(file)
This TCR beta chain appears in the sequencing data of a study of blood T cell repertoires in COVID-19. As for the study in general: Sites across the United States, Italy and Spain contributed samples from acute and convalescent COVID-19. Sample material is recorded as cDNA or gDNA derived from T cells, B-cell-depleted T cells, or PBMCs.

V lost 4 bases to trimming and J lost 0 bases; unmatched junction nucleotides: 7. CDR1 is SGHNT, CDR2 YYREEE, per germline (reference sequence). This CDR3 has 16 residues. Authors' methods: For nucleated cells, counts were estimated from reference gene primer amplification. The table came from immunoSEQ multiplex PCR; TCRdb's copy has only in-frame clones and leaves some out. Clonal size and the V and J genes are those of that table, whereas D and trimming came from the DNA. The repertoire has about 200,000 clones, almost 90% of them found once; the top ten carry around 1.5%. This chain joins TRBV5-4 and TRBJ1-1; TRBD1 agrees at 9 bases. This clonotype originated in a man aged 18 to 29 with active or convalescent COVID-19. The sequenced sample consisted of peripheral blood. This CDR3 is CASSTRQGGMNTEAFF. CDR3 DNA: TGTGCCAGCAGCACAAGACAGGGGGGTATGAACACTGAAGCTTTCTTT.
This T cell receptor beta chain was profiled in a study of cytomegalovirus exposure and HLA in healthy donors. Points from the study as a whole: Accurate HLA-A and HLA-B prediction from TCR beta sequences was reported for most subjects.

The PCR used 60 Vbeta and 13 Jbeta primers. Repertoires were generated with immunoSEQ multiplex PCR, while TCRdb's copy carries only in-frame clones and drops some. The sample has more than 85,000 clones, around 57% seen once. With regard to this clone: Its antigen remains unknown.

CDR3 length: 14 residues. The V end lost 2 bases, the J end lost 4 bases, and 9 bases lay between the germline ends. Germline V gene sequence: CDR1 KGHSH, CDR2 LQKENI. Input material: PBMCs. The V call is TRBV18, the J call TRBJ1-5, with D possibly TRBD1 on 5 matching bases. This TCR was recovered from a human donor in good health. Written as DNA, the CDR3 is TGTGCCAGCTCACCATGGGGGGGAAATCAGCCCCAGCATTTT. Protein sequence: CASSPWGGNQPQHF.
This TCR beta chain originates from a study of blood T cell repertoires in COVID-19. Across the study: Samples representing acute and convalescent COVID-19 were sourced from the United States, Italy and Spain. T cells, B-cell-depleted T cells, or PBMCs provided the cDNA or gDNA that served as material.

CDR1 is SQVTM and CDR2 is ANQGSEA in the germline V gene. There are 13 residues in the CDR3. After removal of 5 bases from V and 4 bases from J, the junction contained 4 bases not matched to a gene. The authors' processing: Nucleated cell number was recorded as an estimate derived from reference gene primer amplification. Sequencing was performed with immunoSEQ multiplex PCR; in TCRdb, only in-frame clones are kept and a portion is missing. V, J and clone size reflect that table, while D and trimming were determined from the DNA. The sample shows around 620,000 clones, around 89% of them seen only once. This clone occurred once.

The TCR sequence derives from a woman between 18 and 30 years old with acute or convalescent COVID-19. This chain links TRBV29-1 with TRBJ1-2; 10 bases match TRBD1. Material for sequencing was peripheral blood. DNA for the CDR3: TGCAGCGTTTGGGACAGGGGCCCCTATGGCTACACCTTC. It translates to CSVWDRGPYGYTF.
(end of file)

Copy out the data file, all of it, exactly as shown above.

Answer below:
This TCR beta chain appears in the sequencing data of a study of blood T cell repertoires in COVID-19. As for the study in general: Sites across the United States, Italy and Spain contributed samples from acute and convalescent COVID-19. Sample material is recorded as cDNA or gDNA derived from T cells, B-cell-depleted T cells, or PBMCs.

V lost 4 bases to trimming and J lost 0 bases; unmatched junction nucleotides: 7. CDR1 is SGHNT, CDR2 YYREEE, per germline (reference sequence). This CDR3 has 16 residues. Authors' methods: For nucleated cells, counts were estimated from reference gene primer amplification. The table came from immunoSEQ multiplex PCR; TCRdb's copy has only in-frame clones and leaves some out. Clonal size and the V and J genes are those of that table, whereas D and trimming came from the DNA. The repertoire has about 200,000 clones, almost 90% of them found once; the top ten carry around 1.5%. This chain joins TRBV5-4 and TRBJ1-1; TRBD1 agrees at 9 bases. This clonotype originated in a man aged 18 to 29 with active or convalescent COVID-19. The sequenced sample consisted of peripheral blood. This CDR3 is CASSTRQGGMNTEAFF. CDR3 DNA: TGTGCCAGCAGCACAAGACAGGGGGGTATGAACACTGAAGCTTTCTTT.
This T cell receptor beta chain was profiled in a study of cytomegalovirus exposure and HLA in healthy donors. Points from the study as a whole: Accurate HLA-A and HLA-B prediction from TCR beta sequences was reported for most subjects.

The PCR used 60 Vbeta and 13 Jbeta primers. Repertoires were generated with immunoSEQ multiplex PCR, while TCRdb's copy carries only in-frame clones and drops some. The sample has more than 85,000 clones, around 57% seen once. With regard to this clone: Its antigen remains unknown.

CDR3 length: 14 residues. The V end lost 2 bases, the J end lost 4 bases, and 9 bases lay between the germline ends. Germline V gene sequence: CDR1 KGHSH, CDR2 LQKENI. Input material: PBMCs. The V call is TRBV18, the J call TRBJ1-5, with D possibly TRBD1 on 5 matching bases. This TCR was recovered from a human donor in good health. Written as DNA, the CDR3 is TGTGCCAGCTCACCATGGGGGGGAAATCAGCCCCAGCATTTT. Protein sequence: CASSPWGGNQPQHF.
This TCR beta chain originates from a study of blood T cell repertoires in COVID-19. Across the study: Samples representing acute and convalescent COVID-19 were sourced from the United States, Italy and Spain. T cells, B-cell-depleted T cells, or PBMCs provided the cDNA or gDNA that served as material.

CDR1 is SQVTM and CDR2 is ANQGSEA in the germline V gene. There are 13 residues in the CDR3. After removal of 5 bases from V and 4 bases from J, the junction contained 4 bases not matched to a gene. The authors' processing: Nucleated cell number was recorded as an estimate derived from reference gene primer amplification. Sequencing was performed with immunoSEQ multiplex PCR; in TCRdb, only in-frame clones are kept and a portion is missing. V, J and clone size reflect that table, while D and trimming were determined from the DNA. The sample shows around 620,000 clones, around 89% of them seen only once. This clone occurred once.

The TCR sequence derives from a woman between 18 and 30 years old with acute or convalescent COVID-19. This chain links TRBV29-1 with TRBJ1-2; 10 bases match TRBD1. Material for sequencing was peripheral blood. DNA for the CDR3: TGCAGCGTTTGGGACAGGGGCCCCTATGGCTACACCTTC. It translates to CSVWDRGPYGYTF.